"This project takes '70s technology, updates that to modern database structures and makes Web interfaces available to users outside the current closed network architecture," said Chad Canfield, system design and support manager for the MSP's Criminal Justice Information Center. "It makes XML interfaces available to data-contributing agencies as they modernize their systems."
One goal is to reduce the cost of maintaining and disseminating criminal records data by making information processing in all phases more efficient with less duplication. Part of the upgrade will consist of an Oracle database and a Web-based front end.
Canfield described the initiative as taking a piece of the mainframe application, the CHR, and putting it on a more open platform with newer technology that will interface with applications run by various agencies.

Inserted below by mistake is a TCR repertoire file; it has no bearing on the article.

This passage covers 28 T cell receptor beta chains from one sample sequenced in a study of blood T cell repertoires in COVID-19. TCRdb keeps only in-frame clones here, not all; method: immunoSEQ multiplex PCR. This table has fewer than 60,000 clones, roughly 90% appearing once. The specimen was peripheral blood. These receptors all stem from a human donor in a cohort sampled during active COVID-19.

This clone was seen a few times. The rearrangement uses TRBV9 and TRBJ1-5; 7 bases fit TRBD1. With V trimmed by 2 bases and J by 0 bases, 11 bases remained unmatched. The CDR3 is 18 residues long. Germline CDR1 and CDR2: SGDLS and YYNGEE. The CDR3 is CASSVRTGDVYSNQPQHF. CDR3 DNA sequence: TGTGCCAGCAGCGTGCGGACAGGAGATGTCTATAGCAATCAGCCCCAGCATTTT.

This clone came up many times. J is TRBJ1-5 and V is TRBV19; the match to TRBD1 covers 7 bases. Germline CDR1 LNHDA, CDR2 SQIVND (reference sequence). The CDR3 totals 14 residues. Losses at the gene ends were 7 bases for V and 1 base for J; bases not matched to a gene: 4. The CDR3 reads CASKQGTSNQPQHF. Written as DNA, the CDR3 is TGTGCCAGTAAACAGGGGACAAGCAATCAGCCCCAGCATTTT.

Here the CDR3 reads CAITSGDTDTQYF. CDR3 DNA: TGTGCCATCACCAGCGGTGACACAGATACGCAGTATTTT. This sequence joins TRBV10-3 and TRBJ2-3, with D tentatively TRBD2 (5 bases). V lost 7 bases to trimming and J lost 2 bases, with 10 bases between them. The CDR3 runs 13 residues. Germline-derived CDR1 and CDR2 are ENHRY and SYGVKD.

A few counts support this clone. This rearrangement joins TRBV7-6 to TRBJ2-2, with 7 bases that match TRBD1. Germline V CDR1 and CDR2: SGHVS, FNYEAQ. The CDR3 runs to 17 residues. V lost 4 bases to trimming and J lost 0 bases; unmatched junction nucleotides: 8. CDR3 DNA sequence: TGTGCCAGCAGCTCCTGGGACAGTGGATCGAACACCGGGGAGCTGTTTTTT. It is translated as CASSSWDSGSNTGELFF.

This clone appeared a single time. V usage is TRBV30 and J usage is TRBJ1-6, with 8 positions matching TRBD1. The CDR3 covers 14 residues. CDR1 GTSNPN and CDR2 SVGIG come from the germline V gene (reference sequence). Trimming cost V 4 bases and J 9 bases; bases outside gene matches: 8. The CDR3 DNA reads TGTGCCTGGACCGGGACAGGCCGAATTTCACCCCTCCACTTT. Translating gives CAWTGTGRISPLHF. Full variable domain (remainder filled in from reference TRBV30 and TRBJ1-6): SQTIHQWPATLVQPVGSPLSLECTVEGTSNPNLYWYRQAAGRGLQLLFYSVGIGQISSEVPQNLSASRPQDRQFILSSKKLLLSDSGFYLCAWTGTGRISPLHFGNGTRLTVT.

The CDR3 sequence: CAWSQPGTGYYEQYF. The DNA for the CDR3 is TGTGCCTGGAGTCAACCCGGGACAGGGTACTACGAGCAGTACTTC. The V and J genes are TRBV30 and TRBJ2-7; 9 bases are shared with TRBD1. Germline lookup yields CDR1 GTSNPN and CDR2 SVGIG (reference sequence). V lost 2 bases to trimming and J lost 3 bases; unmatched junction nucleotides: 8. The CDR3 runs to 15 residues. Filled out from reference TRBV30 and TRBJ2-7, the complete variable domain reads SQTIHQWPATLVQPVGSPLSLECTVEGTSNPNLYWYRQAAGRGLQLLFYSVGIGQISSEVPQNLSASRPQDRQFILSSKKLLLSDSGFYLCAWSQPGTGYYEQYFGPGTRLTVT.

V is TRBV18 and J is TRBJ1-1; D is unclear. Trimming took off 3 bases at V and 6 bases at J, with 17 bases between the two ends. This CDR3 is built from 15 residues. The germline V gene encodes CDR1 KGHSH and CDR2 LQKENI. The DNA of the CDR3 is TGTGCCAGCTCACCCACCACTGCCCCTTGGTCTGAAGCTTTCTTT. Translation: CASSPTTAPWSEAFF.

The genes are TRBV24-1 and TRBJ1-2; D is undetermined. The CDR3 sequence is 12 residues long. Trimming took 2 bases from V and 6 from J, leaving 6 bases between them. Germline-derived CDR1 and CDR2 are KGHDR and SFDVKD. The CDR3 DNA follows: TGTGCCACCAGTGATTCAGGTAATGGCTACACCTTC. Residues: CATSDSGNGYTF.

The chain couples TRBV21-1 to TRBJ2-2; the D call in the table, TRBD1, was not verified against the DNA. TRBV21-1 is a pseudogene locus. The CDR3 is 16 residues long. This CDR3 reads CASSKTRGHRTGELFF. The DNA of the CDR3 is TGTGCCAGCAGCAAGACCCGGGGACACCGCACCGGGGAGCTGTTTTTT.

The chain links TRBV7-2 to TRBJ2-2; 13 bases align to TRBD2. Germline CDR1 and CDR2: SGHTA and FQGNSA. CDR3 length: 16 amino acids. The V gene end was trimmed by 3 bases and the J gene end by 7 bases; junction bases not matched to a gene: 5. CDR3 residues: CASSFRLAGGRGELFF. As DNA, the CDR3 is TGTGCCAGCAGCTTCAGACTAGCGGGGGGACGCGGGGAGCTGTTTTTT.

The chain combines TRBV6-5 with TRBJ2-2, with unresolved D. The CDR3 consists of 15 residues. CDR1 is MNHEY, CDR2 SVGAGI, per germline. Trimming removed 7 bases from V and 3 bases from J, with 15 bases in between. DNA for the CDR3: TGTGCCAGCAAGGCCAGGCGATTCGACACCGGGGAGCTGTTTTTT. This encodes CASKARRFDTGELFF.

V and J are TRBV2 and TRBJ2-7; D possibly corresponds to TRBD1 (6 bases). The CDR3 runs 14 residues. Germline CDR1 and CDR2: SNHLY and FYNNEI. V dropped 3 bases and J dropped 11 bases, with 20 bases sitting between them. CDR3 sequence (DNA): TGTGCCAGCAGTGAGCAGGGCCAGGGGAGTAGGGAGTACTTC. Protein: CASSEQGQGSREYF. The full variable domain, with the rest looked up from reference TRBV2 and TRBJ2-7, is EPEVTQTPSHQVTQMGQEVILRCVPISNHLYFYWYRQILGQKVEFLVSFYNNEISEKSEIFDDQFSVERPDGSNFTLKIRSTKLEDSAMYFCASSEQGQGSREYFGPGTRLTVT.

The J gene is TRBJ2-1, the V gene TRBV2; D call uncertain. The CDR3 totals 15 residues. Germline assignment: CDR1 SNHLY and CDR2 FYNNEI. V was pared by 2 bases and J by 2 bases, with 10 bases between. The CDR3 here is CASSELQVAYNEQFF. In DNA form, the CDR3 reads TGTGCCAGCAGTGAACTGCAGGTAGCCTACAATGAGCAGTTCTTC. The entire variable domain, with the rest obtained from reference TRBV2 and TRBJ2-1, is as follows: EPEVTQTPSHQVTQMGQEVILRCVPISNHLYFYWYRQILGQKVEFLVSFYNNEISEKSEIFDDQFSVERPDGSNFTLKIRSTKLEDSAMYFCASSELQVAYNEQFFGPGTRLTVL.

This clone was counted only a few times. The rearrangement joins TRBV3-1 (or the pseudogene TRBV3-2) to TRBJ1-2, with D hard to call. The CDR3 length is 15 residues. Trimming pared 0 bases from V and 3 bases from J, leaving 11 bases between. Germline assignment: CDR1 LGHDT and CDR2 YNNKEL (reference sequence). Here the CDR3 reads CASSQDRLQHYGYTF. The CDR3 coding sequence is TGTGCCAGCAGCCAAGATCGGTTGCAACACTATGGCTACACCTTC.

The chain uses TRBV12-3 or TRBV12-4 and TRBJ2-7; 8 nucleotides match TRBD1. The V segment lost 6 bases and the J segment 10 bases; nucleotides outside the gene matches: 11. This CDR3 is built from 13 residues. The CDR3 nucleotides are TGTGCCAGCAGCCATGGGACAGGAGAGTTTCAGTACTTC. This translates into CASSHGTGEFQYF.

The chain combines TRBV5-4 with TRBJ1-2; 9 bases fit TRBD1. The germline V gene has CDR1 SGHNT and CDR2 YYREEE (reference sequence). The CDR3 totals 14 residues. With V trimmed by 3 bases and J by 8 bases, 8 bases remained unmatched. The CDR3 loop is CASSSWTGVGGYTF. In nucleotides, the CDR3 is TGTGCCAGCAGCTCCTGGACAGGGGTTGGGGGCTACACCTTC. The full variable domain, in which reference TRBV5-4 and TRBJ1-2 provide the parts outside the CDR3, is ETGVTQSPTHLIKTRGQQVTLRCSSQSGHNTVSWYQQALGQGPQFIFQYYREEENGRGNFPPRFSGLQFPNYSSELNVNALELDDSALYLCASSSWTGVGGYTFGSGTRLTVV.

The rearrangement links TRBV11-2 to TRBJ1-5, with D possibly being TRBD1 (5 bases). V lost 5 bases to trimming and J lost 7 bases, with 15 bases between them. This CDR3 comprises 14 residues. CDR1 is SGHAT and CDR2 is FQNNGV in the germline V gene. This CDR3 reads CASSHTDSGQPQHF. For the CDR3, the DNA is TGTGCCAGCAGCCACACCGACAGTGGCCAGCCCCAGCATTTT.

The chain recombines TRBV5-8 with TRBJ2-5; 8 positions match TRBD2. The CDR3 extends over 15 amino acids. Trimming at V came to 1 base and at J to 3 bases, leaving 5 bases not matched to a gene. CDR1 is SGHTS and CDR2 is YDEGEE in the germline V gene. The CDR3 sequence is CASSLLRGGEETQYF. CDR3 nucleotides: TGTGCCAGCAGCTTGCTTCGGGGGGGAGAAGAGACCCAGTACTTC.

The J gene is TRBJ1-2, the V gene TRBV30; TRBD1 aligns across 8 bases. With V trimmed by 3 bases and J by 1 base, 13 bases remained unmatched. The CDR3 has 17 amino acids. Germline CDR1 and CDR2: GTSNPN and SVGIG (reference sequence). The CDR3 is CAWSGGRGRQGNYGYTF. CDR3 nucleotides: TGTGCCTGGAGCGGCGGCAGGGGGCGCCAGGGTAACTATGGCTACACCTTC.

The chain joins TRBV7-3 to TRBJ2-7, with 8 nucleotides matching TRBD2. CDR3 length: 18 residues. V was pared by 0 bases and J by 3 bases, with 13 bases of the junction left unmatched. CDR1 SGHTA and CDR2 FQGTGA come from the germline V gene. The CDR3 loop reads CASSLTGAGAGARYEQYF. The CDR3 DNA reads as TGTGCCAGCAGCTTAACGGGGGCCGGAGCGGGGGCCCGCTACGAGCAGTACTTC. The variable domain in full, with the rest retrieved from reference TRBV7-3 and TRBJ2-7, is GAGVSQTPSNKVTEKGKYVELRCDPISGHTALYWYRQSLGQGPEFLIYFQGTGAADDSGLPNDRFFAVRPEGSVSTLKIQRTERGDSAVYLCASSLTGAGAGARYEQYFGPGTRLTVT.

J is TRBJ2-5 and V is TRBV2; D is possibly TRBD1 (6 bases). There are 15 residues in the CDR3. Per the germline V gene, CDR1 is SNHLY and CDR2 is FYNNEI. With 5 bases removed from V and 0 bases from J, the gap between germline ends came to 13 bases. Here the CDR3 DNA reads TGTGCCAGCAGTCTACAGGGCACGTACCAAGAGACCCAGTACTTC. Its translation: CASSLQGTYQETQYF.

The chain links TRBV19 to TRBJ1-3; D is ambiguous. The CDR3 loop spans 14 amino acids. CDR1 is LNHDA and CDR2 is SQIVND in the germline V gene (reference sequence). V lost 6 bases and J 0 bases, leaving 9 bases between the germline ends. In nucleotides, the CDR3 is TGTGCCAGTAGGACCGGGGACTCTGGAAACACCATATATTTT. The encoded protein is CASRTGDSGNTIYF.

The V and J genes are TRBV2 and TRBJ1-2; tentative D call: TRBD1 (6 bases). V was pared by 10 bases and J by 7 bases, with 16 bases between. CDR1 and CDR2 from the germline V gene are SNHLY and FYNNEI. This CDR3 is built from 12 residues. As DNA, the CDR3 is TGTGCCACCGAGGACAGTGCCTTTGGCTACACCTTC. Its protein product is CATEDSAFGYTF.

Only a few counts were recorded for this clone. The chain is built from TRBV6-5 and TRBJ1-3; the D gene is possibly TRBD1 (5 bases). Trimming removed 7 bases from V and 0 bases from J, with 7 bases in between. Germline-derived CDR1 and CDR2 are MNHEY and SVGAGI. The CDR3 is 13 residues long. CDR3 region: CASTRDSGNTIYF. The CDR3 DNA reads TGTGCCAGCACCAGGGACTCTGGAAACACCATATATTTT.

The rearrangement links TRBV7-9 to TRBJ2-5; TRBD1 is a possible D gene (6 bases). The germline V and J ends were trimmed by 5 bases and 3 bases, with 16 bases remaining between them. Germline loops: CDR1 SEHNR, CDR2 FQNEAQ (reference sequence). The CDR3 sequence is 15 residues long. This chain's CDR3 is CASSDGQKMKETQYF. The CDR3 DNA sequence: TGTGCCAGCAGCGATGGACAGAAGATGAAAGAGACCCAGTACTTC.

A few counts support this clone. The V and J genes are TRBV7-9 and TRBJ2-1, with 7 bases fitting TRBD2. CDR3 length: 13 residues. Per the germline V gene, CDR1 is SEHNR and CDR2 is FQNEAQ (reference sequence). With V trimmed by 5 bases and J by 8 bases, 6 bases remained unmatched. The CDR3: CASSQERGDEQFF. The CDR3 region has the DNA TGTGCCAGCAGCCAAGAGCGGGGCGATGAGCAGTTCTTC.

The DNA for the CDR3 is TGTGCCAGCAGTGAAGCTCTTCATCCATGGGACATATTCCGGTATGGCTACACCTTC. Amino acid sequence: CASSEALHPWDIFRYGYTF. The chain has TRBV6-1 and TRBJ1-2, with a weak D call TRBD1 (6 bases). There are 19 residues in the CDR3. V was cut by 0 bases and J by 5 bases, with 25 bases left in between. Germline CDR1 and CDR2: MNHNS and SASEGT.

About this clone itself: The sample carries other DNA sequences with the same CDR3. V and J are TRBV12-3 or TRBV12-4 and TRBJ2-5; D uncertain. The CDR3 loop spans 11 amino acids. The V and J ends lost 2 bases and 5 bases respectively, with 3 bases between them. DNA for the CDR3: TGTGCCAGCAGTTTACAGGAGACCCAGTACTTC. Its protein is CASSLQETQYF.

"The current CHR resides on a mainframe," he said. "The interfaces from law enforcement, prosecutors and courts all run through the mainframe on a proprietary format based on legacy communications standards."
The MSP will modernize the process by taking the CHR off the mainframe and building new communications standards, such as XML and other Web services, into it to make it possible for message queuing (MQ) technology to do the work of retrieving and sending data to various law enforcement agencies as they ask for it.
The modernization will work with users' legacy technology. It's a piece of the interoperability puzzle.